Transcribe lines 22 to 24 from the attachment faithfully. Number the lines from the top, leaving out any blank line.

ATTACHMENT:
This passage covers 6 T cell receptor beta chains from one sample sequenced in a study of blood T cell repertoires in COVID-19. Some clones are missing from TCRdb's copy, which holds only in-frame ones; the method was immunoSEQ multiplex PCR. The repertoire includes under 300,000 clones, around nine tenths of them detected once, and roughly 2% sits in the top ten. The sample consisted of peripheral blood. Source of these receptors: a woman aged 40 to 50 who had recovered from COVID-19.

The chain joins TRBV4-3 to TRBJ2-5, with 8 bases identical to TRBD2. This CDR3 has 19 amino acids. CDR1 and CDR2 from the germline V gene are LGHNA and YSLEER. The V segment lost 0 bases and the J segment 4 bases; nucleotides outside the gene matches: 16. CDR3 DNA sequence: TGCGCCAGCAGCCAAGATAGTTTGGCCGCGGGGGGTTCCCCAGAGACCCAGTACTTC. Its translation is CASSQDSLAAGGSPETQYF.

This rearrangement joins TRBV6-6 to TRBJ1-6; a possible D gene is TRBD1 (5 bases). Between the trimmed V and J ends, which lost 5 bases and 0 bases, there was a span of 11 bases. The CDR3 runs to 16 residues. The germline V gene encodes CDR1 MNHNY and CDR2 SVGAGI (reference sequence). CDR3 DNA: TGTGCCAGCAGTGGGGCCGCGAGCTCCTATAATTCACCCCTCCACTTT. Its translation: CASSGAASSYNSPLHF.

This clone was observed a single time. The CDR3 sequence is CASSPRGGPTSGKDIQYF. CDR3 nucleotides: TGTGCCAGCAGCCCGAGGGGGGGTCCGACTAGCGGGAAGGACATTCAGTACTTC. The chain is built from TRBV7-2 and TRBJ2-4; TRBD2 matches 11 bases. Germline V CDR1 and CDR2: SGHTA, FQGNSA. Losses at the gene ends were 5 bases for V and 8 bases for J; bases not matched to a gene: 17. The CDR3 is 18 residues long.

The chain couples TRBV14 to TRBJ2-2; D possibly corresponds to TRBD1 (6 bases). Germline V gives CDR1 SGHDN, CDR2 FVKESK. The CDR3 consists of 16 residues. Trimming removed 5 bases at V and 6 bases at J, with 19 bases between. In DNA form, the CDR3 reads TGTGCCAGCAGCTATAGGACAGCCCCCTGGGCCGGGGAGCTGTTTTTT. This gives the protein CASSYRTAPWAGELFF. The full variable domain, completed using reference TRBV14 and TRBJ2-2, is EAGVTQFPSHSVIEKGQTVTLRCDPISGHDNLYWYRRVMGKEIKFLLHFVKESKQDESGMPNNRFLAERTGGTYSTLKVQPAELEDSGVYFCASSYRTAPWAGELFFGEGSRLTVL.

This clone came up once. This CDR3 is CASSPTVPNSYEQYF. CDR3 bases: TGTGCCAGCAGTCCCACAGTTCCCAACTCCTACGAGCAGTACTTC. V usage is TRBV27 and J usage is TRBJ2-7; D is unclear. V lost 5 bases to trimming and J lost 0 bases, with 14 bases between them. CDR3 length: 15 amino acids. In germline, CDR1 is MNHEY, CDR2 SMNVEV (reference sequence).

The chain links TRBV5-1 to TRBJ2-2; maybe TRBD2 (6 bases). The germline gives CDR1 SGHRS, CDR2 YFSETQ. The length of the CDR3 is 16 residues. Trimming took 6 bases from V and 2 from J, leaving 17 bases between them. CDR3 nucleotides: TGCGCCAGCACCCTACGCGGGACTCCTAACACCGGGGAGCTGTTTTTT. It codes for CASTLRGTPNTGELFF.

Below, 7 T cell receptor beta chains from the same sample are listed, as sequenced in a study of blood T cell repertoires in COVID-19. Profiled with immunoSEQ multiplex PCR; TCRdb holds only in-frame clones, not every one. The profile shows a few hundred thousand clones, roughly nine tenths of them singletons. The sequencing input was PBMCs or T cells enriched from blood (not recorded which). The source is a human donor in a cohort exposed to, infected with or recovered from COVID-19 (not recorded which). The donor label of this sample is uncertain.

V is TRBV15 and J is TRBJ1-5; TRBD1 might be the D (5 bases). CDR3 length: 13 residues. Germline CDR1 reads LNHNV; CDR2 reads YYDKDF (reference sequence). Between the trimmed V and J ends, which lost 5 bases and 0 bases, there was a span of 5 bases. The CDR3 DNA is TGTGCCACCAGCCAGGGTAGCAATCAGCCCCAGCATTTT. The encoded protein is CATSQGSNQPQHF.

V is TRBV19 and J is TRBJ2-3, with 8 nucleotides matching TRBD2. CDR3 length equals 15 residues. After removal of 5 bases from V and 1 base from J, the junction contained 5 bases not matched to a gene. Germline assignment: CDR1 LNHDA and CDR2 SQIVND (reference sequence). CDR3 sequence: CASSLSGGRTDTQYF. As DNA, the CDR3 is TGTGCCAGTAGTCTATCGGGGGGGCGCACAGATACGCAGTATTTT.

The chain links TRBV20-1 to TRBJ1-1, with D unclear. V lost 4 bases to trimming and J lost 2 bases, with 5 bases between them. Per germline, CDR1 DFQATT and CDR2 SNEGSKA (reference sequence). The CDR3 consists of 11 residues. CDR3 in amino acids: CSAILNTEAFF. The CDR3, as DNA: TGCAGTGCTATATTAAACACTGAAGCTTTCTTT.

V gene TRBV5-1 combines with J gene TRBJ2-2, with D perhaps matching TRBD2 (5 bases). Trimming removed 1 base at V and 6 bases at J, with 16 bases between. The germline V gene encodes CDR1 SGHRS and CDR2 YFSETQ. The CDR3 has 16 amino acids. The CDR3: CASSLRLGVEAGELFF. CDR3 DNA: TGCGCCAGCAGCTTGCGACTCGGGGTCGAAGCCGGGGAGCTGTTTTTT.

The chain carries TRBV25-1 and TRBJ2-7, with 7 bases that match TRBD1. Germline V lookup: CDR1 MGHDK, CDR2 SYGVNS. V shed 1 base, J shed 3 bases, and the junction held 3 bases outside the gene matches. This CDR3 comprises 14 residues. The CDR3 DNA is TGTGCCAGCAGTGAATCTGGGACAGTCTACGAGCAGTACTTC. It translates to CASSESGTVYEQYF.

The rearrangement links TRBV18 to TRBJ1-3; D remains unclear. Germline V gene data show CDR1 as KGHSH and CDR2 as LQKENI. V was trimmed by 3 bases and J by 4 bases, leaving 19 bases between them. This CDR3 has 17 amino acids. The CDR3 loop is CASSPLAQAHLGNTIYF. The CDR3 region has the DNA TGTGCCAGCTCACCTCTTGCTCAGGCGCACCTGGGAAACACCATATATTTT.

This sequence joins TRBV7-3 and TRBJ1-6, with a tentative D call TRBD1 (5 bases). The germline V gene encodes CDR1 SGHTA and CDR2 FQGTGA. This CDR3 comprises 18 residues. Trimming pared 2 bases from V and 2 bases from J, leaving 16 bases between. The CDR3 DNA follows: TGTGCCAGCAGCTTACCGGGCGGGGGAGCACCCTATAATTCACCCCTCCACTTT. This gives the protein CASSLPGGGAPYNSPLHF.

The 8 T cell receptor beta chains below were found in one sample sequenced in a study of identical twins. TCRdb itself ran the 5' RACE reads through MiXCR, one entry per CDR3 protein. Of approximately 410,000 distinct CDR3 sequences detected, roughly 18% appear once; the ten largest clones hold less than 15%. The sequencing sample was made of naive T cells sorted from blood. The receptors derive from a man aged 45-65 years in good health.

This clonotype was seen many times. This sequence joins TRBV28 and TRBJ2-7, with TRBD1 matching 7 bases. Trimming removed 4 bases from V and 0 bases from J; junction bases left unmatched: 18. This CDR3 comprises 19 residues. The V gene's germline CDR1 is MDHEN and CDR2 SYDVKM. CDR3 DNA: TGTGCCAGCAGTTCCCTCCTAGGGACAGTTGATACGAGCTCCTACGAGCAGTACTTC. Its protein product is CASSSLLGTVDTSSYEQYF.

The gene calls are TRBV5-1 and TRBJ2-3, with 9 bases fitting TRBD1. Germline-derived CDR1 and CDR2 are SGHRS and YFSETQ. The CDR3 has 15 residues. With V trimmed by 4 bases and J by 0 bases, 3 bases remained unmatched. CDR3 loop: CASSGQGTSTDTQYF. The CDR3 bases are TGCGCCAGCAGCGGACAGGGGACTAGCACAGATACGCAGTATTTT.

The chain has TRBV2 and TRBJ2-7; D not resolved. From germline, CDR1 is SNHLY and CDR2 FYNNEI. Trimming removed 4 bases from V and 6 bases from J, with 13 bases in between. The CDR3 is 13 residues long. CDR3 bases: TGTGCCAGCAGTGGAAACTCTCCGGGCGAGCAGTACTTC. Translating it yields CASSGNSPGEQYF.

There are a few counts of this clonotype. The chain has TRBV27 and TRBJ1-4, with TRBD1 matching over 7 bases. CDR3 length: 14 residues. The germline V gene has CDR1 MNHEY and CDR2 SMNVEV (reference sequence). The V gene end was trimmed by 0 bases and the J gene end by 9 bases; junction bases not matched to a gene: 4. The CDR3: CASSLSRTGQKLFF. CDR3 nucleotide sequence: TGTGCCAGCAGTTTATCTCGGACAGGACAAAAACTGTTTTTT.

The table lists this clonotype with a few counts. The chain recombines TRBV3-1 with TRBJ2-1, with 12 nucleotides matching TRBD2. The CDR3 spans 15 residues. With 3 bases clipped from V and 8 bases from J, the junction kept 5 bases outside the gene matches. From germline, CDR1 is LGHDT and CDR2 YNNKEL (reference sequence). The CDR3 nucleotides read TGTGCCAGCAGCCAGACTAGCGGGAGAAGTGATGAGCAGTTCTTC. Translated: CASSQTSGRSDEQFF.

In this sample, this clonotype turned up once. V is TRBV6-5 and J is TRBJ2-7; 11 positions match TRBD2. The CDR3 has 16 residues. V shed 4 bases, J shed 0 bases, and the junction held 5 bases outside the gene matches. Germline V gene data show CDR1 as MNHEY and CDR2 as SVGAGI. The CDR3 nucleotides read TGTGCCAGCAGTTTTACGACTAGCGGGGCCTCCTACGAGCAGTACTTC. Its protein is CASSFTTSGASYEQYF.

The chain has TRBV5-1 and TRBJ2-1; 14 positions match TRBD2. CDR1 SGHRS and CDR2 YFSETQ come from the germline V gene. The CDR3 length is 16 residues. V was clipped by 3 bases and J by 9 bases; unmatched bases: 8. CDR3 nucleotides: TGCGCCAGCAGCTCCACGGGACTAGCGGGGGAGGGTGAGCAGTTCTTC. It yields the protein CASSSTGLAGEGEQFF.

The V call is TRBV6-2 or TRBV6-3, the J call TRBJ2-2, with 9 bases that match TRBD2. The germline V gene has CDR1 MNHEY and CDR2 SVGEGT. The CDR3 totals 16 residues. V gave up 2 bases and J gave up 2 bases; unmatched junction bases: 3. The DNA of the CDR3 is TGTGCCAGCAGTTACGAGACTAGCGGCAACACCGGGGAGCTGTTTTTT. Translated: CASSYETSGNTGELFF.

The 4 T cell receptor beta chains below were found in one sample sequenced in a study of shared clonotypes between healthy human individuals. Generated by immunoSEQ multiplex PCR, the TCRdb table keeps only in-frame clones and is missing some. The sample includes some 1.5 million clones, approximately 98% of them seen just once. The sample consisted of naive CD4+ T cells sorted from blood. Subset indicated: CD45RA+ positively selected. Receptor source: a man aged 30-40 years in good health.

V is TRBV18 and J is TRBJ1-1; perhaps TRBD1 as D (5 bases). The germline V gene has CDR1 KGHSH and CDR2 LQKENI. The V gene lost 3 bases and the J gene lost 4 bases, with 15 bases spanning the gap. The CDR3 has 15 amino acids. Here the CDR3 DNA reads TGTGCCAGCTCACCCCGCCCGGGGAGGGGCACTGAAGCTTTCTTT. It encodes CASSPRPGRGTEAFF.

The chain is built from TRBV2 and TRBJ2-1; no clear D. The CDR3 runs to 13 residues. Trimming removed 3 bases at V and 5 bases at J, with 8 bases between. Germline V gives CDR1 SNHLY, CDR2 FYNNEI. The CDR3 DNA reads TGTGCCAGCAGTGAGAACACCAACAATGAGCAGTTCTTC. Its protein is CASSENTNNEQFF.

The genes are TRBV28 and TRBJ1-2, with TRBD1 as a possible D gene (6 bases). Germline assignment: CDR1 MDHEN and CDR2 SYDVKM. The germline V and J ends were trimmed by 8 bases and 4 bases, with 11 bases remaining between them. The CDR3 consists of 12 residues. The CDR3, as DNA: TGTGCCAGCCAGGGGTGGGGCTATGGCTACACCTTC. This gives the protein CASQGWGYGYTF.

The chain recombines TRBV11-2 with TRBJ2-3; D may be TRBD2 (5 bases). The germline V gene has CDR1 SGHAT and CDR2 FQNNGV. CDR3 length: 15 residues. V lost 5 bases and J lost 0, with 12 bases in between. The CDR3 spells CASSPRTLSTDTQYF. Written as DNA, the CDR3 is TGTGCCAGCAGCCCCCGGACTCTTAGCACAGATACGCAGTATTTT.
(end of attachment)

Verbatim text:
In this sample, this clonotype turned up once. V is TRBV6-5 and J is TRBJ2-7; 11 positions match TRBD2. The CDR3 has 16 residues. V shed 4 bases, J shed 0 bases, and the junction held 5 bases outside the gene matches. Germline V gene data show CDR1 as MNHEY and CDR2 as SVGAGI. The CDR3 nucleotides read TGTGCCAGCAGTTTTACGACTAGCGGGGCCTCCTACGAGCAGTACTTC. Its protein is CASSFTTSGASYEQYF.

The chain has TRBV5-1 and TRBJ2-1; 14 positions match TRBD2. CDR1 SGHRS and CDR2 YFSETQ come from the germline V gene. The CDR3 length is 16 residues. V was clipped by 3 bases and J by 9 bases; unmatched bases: 8. CDR3 nucleotides: TGCGCCAGCAGCTCCACGGGACTAGCGGGGGAGGGTGAGCAGTTCTTC. It yields the protein CASSSTGLAGEGEQFF.

The V call is TRBV6-2 or TRBV6-3, the J call TRBJ2-2, with 9 bases that match TRBD2. The germline V gene has CDR1 MNHEY and CDR2 SVGEGT. The CDR3 totals 16 residues. V gave up 2 bases and J gave up 2 bases; unmatched junction bases: 3. The DNA of the CDR3 is TGTGCCAGCAGTTACGAGACTAGCGGCAACACCGGGGAGCTGTTTTTT. Translated: CASSYETSGNTGELFF.